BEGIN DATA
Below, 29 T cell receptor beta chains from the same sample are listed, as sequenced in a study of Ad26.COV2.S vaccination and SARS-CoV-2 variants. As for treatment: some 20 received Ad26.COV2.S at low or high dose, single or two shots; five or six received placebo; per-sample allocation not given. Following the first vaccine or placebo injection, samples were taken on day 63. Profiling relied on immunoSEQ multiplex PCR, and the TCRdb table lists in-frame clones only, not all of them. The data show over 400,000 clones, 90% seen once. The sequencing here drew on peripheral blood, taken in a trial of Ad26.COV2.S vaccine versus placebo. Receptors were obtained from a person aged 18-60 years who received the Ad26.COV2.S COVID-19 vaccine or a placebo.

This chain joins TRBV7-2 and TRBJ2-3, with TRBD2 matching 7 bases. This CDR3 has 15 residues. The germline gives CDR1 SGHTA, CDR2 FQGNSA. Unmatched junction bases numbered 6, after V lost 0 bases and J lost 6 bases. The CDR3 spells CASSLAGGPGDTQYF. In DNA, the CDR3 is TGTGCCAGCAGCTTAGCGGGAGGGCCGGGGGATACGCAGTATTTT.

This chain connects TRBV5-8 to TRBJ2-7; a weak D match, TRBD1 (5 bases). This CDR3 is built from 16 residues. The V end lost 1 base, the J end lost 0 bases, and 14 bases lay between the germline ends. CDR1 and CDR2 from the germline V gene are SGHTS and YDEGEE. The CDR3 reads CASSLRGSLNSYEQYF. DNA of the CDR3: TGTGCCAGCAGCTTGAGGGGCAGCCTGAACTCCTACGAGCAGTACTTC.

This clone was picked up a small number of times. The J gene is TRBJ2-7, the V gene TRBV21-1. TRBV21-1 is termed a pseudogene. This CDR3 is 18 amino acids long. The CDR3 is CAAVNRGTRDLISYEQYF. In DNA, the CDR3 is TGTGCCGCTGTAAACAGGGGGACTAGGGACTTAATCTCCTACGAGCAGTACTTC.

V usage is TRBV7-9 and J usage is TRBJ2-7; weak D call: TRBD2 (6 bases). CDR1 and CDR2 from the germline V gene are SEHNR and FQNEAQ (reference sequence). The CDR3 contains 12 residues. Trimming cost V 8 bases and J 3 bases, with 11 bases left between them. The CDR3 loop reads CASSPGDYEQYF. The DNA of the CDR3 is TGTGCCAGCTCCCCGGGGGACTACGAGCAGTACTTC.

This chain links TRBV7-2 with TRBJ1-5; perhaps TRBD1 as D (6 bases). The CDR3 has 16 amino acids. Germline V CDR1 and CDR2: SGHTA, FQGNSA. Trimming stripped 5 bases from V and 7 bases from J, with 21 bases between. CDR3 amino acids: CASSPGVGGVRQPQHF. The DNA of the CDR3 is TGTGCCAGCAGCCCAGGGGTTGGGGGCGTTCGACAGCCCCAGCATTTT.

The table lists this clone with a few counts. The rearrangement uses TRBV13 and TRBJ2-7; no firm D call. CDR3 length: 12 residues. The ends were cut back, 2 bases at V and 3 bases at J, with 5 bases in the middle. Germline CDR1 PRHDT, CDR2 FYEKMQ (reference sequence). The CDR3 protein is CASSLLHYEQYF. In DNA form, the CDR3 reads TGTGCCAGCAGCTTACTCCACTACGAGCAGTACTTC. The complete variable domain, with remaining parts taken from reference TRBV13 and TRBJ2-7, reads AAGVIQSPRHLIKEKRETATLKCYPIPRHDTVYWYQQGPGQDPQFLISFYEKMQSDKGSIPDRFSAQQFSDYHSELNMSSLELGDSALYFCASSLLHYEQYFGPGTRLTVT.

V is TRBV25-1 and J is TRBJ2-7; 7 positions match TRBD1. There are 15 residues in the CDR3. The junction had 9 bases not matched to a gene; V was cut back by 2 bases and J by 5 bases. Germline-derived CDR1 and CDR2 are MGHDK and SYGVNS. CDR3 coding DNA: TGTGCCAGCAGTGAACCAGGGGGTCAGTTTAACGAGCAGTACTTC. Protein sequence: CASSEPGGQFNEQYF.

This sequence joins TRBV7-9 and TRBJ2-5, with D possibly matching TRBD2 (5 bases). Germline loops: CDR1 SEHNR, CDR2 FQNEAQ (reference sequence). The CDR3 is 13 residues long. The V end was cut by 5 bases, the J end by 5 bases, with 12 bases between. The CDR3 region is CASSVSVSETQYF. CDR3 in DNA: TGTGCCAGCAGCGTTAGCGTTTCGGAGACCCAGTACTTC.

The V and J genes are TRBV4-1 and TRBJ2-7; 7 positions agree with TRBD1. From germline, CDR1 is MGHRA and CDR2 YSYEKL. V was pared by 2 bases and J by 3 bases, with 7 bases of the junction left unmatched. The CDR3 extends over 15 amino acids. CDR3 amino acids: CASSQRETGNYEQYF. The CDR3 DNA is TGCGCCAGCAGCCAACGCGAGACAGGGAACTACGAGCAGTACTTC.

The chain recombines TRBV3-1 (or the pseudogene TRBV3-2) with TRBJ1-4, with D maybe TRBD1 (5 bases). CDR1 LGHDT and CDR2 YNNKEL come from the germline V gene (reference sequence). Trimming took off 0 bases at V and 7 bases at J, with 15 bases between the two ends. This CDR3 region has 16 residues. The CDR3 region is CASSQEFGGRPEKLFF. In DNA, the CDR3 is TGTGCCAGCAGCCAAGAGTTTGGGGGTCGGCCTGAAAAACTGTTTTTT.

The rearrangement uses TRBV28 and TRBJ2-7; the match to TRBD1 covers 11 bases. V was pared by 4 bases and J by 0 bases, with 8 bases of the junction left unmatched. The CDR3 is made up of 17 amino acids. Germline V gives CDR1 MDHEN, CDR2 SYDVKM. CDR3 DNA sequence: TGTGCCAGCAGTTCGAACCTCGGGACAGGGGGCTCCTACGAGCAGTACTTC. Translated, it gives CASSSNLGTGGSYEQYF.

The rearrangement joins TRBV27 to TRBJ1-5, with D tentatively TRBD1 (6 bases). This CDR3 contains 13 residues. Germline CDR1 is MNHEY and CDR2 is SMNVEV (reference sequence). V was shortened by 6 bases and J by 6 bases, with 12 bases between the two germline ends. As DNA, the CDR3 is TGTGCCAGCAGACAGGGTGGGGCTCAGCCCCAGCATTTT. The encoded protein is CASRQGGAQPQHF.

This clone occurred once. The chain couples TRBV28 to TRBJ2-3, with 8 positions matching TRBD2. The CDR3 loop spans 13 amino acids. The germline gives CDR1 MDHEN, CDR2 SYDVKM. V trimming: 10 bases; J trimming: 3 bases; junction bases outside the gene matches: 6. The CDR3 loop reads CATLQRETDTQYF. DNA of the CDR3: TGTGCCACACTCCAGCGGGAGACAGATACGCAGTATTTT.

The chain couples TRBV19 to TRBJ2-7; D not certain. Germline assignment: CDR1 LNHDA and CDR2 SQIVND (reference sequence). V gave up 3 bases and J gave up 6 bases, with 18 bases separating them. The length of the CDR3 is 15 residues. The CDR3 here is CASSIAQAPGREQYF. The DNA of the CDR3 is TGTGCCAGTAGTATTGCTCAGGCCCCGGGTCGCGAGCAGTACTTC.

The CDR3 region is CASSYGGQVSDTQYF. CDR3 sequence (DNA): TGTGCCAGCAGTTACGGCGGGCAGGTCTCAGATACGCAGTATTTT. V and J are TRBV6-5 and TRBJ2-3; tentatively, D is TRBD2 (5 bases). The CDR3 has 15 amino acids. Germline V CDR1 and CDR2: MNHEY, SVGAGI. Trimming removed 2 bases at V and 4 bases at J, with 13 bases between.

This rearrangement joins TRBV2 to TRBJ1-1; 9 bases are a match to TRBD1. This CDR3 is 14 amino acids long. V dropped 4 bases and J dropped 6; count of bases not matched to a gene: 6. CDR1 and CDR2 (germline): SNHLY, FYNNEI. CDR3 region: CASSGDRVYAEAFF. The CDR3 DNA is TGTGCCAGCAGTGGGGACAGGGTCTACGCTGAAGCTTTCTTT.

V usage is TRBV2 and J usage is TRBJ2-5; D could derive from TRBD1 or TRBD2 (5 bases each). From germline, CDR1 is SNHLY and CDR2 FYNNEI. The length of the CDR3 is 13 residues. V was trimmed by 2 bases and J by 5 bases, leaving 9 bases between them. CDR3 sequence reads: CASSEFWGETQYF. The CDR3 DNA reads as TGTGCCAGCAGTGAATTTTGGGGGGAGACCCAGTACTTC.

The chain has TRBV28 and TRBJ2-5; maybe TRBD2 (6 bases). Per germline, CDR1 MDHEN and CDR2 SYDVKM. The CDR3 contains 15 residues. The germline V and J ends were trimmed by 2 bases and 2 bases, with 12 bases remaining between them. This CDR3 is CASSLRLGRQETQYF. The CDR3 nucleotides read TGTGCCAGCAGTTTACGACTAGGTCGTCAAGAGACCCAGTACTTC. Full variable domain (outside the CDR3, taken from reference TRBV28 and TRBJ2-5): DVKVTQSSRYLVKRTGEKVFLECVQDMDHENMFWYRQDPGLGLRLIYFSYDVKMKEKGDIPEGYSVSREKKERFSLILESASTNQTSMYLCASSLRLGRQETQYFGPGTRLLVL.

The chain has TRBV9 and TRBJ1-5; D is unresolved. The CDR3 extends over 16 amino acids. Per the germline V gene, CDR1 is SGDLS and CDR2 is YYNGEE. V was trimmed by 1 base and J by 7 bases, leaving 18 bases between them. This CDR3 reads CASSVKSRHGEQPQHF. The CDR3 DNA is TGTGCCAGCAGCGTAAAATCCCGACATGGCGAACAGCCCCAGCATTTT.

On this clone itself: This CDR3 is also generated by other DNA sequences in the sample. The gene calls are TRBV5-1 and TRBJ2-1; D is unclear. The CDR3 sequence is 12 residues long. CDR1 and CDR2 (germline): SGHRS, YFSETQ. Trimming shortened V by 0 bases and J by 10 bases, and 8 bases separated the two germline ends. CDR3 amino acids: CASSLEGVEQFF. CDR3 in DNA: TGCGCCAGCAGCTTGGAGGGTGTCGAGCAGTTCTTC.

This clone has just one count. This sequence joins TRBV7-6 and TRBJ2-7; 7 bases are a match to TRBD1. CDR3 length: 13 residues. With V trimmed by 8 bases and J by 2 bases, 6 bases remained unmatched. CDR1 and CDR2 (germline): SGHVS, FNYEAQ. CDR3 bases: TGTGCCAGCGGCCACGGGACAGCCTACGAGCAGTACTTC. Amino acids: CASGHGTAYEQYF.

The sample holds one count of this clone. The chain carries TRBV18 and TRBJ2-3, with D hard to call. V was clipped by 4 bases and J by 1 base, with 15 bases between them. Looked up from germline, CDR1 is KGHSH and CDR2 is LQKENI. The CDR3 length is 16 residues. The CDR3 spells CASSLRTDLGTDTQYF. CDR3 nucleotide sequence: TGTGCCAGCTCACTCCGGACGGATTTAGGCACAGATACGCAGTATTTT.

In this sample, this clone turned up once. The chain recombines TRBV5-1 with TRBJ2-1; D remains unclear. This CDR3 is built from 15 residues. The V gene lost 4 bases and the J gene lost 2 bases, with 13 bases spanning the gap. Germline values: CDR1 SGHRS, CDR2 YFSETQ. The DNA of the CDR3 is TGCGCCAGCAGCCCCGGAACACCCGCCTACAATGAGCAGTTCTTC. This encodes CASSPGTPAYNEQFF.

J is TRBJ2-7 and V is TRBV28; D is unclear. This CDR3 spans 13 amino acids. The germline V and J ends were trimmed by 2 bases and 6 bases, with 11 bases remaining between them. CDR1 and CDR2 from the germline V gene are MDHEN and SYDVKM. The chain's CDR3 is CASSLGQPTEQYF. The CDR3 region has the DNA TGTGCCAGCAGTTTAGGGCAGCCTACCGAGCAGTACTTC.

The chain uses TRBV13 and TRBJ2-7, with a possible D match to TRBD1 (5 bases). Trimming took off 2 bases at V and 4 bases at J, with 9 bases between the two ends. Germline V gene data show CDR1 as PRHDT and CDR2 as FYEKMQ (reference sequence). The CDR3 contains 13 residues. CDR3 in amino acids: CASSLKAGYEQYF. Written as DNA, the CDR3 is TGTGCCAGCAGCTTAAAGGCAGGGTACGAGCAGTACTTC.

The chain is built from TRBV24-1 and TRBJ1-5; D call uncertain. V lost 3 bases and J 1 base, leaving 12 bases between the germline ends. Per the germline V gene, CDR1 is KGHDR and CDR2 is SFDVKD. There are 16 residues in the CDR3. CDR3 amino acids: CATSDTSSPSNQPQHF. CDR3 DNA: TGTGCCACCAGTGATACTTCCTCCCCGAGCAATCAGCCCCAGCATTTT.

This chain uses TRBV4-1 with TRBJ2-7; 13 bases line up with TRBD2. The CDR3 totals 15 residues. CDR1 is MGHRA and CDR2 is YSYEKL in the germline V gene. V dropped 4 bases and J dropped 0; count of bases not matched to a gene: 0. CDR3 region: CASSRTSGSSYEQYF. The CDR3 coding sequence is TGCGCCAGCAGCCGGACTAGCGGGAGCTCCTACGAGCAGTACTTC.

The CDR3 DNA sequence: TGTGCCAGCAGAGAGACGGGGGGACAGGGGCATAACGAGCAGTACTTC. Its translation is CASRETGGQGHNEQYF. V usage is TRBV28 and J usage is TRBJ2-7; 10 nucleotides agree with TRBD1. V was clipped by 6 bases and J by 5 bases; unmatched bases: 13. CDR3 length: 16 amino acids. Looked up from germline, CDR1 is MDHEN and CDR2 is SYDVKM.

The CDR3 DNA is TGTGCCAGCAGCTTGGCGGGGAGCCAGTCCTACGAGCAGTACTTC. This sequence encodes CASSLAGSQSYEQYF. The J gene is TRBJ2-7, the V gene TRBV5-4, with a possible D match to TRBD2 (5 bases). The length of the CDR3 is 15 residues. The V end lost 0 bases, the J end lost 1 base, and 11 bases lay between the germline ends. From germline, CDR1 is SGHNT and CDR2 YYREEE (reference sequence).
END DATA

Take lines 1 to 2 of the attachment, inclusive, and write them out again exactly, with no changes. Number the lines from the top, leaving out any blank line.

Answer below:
Below, 29 T cell receptor beta chains from the same sample are listed, as sequenced in a study of Ad26.COV2.S vaccination and SARS-CoV-2 variants. As for treatment: some 20 received Ad26.COV2.S at low or high dose, single or two shots; five or six received placebo; per-sample allocation not given. Following the first vaccine or placebo injection, samples were taken on day 63. Profiling relied on immunoSEQ multiplex PCR, and the TCRdb table lists in-frame clones only, not all of them. The data show over 400,000 clones, 90% seen once. The sequencing here drew on peripheral blood, taken in a trial of Ad26.COV2.S vaccine versus placebo. Receptors were obtained from a person aged 18-60 years who received the Ad26.COV2.S COVID-19 vaccine or a placebo.

This chain joins TRBV7-2 and TRBJ2-3, with TRBD2 matching 7 bases. This CDR3 has 15 residues. The germline gives CDR1 SGHTA, CDR2 FQGNSA. Unmatched junction bases numbered 6, after V lost 0 bases and J lost 6 bases. The CDR3 spells CASSLAGGPGDTQYF. In DNA, the CDR3 is TGTGCCAGCAGCTTAGCGGGAGGGCCGGGGGATACGCAGTATTTT.